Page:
A recent trip to Monterey, California, found me warming up in the morning with elegant wines from Ventanawinery.
Part of sunny California is neither sunny nor warm. Mark Twain is credited with the quip “the coldest winter I ever spent was a summer in San Francisco”. His geography was too limited.
Two hours south of San Francisco, Monterey’s vineyards are shrouded in fog from late afternoon to mid-morning the next day. During the growing season, it has the distinction of being the coldest viticulture area in America. The climatic conditions are created from the Blue Grand Canyon, an ocean canyon that is 60 miles long and two miles deep, and located less than 100 yards from the Monterey Bay. Twain would have disliked it, but chardonnay, pinot noir, riesling and sauvignon blanc love it.
Ventana was founded in 1974 by Doug Meador in Monterey County’s Salinas Valley. Ventana is part of the Arroyo Seco sub-region, one of nine distinct vineyard areas in the valley. From its 300-acre vineyard, Ventana selects the best 20 percent of the grapes for its wines and sells the other grapes to wineries throughout the state.
While I have known Ventana wines, the visit introduced me to Bruce Sterten, the managing partner and self-taught winemaker. Sterten’s affiliation with Ventana began in 1989, after retiring from a career in writing and producing television shows in Los Angeles.
Sabrine Rodems is the consulting winemaker for Ventana (and is the full-time winemaker at Wrath winery in Monterey), and I was very pleased with the collaborative results for Ventana’s sauvignon blanc and pinot noir.
The 2011 Ventana Sauvignon Blanc Arroyo Seco, made and aged in stainless-steel tanks, explodes with pineapple and fresh-cut grass scents. The medium body carries a delicious blend of sauvignon blanc’s natural lemon thyme and lime flavors, and the clean, crisp acidity delivers a lingering finish. The 14.2 percent alcohol is a tad higher than I like in sauvignon blanc, but it never interfered with the flavors or aromas. It also provided a little warmth for the fog-chilled morning.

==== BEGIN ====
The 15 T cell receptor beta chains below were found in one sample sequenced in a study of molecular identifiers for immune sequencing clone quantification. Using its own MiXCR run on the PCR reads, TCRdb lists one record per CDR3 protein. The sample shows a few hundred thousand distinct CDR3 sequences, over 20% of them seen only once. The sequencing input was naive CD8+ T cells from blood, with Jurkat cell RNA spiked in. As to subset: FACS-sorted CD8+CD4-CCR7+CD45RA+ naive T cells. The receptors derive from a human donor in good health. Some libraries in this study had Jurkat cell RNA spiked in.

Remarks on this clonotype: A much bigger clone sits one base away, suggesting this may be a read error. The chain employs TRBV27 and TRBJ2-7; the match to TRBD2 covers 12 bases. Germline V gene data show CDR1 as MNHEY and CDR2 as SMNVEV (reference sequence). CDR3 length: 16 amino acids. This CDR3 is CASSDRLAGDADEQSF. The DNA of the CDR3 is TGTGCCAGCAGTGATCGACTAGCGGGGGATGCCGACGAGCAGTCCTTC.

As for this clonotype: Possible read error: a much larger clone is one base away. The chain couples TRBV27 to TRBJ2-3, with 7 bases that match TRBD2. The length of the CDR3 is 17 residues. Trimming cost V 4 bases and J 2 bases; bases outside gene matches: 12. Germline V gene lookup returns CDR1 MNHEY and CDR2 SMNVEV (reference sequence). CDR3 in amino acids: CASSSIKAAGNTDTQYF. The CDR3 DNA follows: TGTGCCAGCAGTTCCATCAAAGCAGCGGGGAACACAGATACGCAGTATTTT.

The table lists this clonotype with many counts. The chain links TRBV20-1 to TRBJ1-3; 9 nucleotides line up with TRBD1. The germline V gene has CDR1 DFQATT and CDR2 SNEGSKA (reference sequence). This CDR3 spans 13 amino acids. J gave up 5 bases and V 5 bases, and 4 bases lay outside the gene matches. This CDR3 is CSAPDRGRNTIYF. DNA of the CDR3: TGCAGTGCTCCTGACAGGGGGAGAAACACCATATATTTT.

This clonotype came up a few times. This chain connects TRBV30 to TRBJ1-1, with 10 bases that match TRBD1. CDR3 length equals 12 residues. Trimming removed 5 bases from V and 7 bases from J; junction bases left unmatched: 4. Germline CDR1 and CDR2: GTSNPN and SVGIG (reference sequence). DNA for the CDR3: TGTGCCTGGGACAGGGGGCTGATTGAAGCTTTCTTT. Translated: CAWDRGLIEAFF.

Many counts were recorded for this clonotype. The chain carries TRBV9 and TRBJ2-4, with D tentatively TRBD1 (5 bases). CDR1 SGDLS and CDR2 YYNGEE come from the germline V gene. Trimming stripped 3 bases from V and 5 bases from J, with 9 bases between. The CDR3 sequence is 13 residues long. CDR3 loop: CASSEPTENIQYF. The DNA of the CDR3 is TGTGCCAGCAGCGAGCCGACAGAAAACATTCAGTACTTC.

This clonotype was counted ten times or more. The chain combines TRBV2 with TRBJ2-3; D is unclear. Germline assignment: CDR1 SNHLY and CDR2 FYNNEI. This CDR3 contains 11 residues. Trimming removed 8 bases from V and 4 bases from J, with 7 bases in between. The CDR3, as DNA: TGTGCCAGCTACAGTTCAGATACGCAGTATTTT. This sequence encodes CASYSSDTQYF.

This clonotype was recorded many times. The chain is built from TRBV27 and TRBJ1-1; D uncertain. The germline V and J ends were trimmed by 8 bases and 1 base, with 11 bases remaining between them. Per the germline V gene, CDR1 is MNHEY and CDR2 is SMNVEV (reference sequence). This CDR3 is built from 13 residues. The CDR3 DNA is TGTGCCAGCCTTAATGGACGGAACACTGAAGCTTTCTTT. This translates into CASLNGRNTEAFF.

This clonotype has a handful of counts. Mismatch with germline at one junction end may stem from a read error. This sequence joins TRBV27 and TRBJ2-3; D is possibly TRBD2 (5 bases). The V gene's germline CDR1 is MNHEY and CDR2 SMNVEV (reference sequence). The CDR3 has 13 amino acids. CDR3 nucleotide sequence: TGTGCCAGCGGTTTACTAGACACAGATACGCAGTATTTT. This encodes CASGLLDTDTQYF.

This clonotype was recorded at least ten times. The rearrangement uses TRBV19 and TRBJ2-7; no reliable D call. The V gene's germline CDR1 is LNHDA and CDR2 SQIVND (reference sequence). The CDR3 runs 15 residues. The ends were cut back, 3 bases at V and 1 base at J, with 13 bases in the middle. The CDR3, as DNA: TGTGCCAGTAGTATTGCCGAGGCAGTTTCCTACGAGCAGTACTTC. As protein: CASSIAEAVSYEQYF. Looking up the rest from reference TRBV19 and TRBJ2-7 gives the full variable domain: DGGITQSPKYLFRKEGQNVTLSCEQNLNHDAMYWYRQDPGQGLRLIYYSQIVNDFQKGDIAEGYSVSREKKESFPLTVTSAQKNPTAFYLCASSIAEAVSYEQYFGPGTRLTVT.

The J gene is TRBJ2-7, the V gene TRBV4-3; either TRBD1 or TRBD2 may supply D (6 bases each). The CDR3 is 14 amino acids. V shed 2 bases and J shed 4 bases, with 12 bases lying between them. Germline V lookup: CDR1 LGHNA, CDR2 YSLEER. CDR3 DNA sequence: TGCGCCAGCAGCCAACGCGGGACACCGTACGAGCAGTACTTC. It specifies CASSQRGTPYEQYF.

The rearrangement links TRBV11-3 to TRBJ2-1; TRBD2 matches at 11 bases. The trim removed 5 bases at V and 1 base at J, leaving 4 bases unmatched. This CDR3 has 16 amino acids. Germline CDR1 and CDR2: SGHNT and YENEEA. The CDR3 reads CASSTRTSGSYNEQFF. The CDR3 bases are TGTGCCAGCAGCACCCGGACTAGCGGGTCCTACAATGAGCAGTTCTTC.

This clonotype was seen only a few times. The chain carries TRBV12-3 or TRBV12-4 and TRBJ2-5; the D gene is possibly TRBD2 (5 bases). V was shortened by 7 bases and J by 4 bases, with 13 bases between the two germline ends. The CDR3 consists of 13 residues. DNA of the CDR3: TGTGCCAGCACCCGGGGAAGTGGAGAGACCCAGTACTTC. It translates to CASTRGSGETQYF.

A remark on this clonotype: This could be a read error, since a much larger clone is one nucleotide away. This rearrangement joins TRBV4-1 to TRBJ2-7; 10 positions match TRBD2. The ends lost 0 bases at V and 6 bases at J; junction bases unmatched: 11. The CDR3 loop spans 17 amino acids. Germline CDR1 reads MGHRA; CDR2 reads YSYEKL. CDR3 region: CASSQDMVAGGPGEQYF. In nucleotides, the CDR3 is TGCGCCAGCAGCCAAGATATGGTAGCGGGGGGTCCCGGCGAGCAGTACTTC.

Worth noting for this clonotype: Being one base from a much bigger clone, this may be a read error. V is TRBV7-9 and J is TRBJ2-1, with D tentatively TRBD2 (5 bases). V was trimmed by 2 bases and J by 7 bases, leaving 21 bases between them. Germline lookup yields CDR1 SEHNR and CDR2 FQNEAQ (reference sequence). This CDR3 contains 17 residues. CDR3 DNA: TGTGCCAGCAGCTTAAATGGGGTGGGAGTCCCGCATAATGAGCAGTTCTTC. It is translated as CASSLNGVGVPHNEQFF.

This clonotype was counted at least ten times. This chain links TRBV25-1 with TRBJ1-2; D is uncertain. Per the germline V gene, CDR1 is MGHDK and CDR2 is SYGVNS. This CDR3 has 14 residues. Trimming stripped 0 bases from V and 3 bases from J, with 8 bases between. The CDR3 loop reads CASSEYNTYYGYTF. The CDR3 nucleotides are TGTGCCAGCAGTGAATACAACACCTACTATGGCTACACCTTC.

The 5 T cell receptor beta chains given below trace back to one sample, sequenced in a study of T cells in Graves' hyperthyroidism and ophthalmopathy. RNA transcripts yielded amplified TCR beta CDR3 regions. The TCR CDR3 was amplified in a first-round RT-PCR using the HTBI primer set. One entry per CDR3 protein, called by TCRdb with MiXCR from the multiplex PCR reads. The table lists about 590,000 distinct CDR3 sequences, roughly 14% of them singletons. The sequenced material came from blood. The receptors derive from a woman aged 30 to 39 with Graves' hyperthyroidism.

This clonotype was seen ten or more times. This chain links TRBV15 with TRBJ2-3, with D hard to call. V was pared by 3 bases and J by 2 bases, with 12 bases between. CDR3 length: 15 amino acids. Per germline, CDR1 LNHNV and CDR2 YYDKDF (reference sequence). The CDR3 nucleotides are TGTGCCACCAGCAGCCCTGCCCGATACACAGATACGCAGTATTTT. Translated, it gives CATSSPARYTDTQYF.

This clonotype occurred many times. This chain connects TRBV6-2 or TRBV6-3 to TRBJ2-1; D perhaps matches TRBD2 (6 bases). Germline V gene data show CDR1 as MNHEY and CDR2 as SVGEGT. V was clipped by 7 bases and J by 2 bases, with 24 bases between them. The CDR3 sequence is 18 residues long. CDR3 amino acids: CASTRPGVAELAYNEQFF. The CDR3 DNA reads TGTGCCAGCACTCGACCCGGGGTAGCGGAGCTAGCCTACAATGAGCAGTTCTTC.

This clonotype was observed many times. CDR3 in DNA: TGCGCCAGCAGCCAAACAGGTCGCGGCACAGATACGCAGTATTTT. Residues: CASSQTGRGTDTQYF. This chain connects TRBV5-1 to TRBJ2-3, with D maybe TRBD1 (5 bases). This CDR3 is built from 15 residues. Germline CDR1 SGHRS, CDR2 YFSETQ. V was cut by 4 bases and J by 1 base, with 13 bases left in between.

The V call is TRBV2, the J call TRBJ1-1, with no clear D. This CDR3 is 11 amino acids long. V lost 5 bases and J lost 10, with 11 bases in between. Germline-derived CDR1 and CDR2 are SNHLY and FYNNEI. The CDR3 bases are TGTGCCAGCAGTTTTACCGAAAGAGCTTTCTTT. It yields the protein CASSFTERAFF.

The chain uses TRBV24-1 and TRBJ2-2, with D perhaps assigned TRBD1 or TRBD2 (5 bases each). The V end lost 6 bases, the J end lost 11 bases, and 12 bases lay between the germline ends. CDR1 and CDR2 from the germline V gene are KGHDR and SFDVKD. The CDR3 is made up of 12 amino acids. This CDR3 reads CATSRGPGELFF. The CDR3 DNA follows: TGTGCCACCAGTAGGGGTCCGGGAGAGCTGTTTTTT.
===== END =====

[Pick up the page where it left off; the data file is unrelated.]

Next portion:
The 2010 Ventana Pinot Noir Arroyo Seco offers a pleasing raspberry shade and appealing blackberry, cranberry and basil aromas. Tasty black cherry, black pepper and herbal flavors cross the palate with integrated tannins and balancing acidity. Pinot Noir thrives in cool climates where it ripens gradually, and Ventana’s proximity to the Monterey Bay gives it ideal growing conditions.
As I finished walking through the vineyards and tasting Ventana’s wines with Sterten, the sun was burning off the fog, and I removed my jacket and applied 50 SPF sun screen. The afternoon sun- and a bottle of Ventana- might have made Twain a little less cranky.
The 2011 Sauvignon Blanc retails for approximately $15; the pinot noir is about $19.